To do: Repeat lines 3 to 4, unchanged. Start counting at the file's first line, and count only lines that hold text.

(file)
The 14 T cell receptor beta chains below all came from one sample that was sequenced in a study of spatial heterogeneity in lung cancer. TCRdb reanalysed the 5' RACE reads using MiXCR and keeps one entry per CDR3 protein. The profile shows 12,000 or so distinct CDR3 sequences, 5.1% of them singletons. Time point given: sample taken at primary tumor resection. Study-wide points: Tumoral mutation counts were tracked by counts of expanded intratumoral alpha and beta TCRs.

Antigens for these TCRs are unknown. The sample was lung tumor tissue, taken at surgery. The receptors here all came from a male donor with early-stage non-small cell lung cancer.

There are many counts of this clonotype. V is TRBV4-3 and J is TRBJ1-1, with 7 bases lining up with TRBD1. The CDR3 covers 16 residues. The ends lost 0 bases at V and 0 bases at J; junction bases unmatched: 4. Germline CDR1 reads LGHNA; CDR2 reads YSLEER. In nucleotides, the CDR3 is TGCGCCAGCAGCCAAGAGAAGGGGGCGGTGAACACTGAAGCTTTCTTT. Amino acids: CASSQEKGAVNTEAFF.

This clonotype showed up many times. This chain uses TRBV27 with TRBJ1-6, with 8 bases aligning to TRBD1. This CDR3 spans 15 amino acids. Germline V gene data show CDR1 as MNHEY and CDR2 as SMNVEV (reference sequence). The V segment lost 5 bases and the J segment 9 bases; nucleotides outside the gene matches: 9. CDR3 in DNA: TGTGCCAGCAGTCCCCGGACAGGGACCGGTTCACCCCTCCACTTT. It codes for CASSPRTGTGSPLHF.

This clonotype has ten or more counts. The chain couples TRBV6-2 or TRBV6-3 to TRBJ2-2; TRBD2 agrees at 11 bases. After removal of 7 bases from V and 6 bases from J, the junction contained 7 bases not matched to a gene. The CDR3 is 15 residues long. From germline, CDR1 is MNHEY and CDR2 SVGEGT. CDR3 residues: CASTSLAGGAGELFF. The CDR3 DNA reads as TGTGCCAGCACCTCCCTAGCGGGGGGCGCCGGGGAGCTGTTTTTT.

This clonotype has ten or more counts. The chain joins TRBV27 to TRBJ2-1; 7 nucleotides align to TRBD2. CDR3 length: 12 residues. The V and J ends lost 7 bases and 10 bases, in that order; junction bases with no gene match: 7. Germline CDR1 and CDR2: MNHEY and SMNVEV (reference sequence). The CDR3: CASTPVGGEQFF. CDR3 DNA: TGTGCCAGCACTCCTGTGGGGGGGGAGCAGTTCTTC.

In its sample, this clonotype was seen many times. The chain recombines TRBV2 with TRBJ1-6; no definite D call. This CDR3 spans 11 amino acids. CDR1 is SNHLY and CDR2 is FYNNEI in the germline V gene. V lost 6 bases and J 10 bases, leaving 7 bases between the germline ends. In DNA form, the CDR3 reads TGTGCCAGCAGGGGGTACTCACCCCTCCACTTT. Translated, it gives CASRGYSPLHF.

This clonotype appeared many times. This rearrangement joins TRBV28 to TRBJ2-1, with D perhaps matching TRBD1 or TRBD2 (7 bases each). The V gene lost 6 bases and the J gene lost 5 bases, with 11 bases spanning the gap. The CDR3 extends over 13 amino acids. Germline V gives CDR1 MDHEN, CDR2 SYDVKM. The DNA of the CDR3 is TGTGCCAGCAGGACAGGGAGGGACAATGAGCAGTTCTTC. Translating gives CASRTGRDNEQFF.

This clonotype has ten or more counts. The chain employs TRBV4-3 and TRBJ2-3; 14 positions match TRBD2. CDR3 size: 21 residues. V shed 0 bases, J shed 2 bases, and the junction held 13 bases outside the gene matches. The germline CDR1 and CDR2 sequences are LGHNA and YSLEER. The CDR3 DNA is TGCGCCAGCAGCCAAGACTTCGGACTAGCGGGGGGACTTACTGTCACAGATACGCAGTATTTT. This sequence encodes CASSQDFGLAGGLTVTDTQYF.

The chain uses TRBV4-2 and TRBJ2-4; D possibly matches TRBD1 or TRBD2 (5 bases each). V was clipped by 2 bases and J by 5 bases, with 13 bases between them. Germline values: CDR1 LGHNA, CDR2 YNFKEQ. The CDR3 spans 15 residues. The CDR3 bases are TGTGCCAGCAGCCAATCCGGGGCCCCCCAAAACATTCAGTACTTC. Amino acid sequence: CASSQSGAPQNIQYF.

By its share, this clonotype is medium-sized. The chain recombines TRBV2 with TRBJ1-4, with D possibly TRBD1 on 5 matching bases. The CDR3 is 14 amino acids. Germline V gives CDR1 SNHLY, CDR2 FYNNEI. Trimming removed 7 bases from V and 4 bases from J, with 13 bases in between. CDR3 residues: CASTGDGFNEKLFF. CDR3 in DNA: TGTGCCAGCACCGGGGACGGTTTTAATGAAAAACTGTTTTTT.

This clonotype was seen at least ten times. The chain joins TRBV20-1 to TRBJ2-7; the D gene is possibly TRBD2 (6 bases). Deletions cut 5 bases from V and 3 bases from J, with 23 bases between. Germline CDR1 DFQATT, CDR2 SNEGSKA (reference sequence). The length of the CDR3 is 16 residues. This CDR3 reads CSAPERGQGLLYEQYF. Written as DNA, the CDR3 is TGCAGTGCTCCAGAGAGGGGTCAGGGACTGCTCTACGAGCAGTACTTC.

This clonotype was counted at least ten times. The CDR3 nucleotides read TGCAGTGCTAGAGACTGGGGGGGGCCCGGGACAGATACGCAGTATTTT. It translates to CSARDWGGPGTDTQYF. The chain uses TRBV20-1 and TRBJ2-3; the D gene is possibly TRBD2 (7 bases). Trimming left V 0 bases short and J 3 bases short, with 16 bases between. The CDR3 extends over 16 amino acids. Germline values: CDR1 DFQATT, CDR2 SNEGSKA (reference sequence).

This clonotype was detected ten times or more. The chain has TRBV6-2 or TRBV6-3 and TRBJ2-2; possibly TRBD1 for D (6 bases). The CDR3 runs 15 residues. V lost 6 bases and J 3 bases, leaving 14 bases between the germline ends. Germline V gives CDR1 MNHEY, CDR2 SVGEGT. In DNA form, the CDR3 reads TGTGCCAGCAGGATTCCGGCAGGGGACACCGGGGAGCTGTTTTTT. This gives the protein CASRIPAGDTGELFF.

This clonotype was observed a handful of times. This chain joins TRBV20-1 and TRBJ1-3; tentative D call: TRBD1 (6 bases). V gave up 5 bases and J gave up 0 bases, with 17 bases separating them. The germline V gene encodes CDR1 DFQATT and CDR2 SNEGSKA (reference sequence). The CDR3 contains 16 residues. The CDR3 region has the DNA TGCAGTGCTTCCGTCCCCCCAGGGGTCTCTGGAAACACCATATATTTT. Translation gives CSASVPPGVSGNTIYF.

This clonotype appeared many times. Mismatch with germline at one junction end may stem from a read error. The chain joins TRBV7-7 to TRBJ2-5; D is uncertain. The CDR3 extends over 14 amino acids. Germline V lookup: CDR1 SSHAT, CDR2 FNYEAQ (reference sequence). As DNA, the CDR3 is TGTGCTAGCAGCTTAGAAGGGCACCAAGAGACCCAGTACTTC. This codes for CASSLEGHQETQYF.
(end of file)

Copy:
There are many counts of this clonotype. V is TRBV4-3 and J is TRBJ1-1, with 7 bases lining up with TRBD1. The CDR3 covers 16 residues. The ends lost 0 bases at V and 0 bases at J; junction bases unmatched: 4. Germline CDR1 reads LGHNA; CDR2 reads YSLEER. In nucleotides, the CDR3 is TGCGCCAGCAGCCAAGAGAAGGGGGCGGTGAACACTGAAGCTTTCTTT. Amino acids: CASSQEKGAVNTEAFF.

This clonotype showed up many times. This chain uses TRBV27 with TRBJ1-6, with 8 bases aligning to TRBD1. This CDR3 spans 15 amino acids. Germline V gene data show CDR1 as MNHEY and CDR2 as SMNVEV (reference sequence). The V segment lost 5 bases and the J segment 9 bases; nucleotides outside the gene matches: 9. CDR3 in DNA: TGTGCCAGCAGTCCCCGGACAGGGACCGGTTCACCCCTCCACTTT. It codes for CASSPRTGTGSPLHF.